The Spectrum: The unexpected benefits of my assimilation


Alecia Richards, Columnist

This essay is part of The Spectrum, a weekly forum in our Opinion section for marginalized voices to share their perspectives. To submit a piece for The Spectrum or discuss story ideas, please email [email protected].

Hip-hop is more than a genre you see on the Billboard 100 charts. It’s a rich culture overflowing with history and fashion, and it’s a melting pot of derivative and innovative dance styles. Since its birth, hip-hop has been used to communicate the joy, sadness and oppression of a people. Hip-hop is about more than putting raps on tracks; it’s a way of being.

For these reasons, I have maintained a great appreciation for hip-hop. This appreciation for the music fueled my desire to become a hip-hop dancer. Joining Refresh Dance Crew at Northwestern University has given me the opportunity to satisfy this desire.

Refresh Dance Crew is a hip-hop dance group on campus that promotes dance education and growth for students. Since my freshman year, the group has performed at Northwestern events Celebrasia, Drag Show Refresh’s “The Show” and Rhythm Nation. This group of people has allowed me to evolve as a person and dancer.

But, this evolution did not come without struggle.

Initially, I felt like an unwanted outsider in a largely homogenous space. Not only was it my freshman year of college, but Refresh was predominantly Asian and served as a stark contrast to the South Florida environment I grew up in as an African-American. Many members of Refresh were international students who brought with them cultures that I considered a polar contrast to my own.

I recall being in practice hearing my predominantly Asian peers obsess over foods I couldn’t pronounce, K-pop artists I’d never heard of and the latest styles from clothing brands I’d never worn. When it came to global hip-hop dance community, they were much more knowledgeable and researched. My background was limited to the African-American culture that runs through my veins and remains at the core of my being.

I wanted to dance, but I also wanted to feel like I was a part of their community. I was tired of constantly feeling alone while in a crowd of my fellow crew members, but this loneliness led me to a realization: In order to extract the enriching experience I hoped to get out of Refresh, I had to assimilate.

Assimilation wasn’t that difficult when I had my Refresh mentor and other Refresh resources to guide me through the process. My mentor, among other Refresh members, routinely posts dance videos on Facebook. Thus, the Refresh Facebook page’s timeline has come to serve as an expansive repertoire of hip-hop’s hottest dance groups, styles and choreographers. These posts, in combination with Refresh’s weekly choreography classes and open sessions, played a game-changing role in my education and assimilation to a world outside of my own. As I became more familiar with my Refresh family, I began to immerse myself in their culture. My exposure was all-encompassing and the Refresh community was very welcoming. Student members on the current Refresh education chair were even responsible for some of my first experiences at local Asian eateries, such as Koco Table and Kung Fu Tea.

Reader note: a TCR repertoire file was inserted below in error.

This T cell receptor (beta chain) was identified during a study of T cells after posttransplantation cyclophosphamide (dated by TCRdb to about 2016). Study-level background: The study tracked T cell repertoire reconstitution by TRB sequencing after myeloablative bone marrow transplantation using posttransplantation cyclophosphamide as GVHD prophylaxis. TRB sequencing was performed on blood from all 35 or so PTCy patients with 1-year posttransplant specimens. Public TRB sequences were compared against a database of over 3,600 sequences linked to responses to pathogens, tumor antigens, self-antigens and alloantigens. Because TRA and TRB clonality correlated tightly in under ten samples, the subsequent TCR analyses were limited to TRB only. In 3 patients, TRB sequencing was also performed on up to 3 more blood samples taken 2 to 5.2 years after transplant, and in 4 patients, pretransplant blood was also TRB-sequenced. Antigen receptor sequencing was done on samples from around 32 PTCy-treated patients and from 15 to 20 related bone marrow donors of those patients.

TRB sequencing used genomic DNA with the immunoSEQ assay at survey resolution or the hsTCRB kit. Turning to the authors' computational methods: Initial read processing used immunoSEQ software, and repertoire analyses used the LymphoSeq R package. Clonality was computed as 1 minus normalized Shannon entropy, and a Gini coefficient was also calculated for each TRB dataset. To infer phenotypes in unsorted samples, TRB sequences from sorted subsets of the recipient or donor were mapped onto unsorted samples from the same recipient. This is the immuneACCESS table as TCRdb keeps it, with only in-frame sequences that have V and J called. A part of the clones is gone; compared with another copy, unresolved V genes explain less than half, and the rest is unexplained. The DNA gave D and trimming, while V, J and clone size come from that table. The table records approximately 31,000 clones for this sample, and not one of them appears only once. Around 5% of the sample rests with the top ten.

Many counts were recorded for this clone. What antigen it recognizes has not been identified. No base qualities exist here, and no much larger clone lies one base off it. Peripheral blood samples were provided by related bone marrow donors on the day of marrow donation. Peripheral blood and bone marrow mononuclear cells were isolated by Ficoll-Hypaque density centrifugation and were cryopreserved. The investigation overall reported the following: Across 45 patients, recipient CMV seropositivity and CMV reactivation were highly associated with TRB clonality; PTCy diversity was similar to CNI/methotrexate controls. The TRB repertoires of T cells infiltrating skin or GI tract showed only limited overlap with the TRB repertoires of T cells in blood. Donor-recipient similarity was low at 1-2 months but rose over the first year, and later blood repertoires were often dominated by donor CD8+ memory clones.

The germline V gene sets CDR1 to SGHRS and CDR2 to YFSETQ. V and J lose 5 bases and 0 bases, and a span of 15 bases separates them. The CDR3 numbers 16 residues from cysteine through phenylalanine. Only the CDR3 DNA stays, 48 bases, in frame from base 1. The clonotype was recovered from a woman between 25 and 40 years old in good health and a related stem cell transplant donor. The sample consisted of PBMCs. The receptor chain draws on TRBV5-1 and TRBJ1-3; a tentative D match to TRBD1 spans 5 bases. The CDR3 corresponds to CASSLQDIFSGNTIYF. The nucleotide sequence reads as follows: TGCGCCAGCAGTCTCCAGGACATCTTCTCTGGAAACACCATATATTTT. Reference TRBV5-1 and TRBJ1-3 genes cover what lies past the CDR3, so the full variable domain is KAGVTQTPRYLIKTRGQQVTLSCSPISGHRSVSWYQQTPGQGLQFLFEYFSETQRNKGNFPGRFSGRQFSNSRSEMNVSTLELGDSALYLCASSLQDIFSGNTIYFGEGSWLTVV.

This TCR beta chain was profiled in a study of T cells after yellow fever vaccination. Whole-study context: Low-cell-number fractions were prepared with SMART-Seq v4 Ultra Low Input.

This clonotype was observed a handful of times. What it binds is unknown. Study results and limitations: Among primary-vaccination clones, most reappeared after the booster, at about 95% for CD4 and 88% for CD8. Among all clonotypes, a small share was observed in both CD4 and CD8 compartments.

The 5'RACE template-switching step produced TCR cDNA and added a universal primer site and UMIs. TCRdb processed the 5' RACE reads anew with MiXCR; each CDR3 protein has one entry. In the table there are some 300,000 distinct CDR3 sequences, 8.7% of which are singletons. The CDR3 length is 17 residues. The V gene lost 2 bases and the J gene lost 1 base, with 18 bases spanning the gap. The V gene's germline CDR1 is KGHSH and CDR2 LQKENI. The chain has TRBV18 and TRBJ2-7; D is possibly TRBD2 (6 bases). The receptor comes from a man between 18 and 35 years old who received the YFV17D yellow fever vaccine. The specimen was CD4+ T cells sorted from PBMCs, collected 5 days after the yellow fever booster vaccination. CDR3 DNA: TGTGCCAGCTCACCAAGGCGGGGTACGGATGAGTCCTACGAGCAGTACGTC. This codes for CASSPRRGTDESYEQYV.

My involvement in Refresh continues to grow exponentially. I’ve blossomed from only dancing in one piece my first quarter to currently dancing in four pieces and choreographing two others for this year’s Refusionshaka event, along with one of my closest friends. Even after a year, the cultural exchange between myself and the members of Refresh hasn’t ceased. I incorporate my own style of dancing into the choreography I produce and I continuously learn more about their culture. Although my level of comfort has grown tremendously, I’m still closest to two of the African-American members of Refresh. The sense of familiarity I feel with them is irreplaceable, even in a community with people as amazing as the Refresh dancers.

I’ve learned not to be so complacent in my comfort. Exploring new things and taking risks before the burdens of adulthood take priority is integral to the college experience. I’m happy I took that uncomfortable leap into the daunting, unfamiliar community that was Refresh. My college experience wouldn’t have been the same without it.

Alecia Richards is a Medill sophomore. She can be contacted at [email protected]. If you would like to respond publicly to this column, send a Letter to the Editor to [email protected].

The views expressed in this piece do not necessarily reflect the views of all staff members of The Daily Northwestern.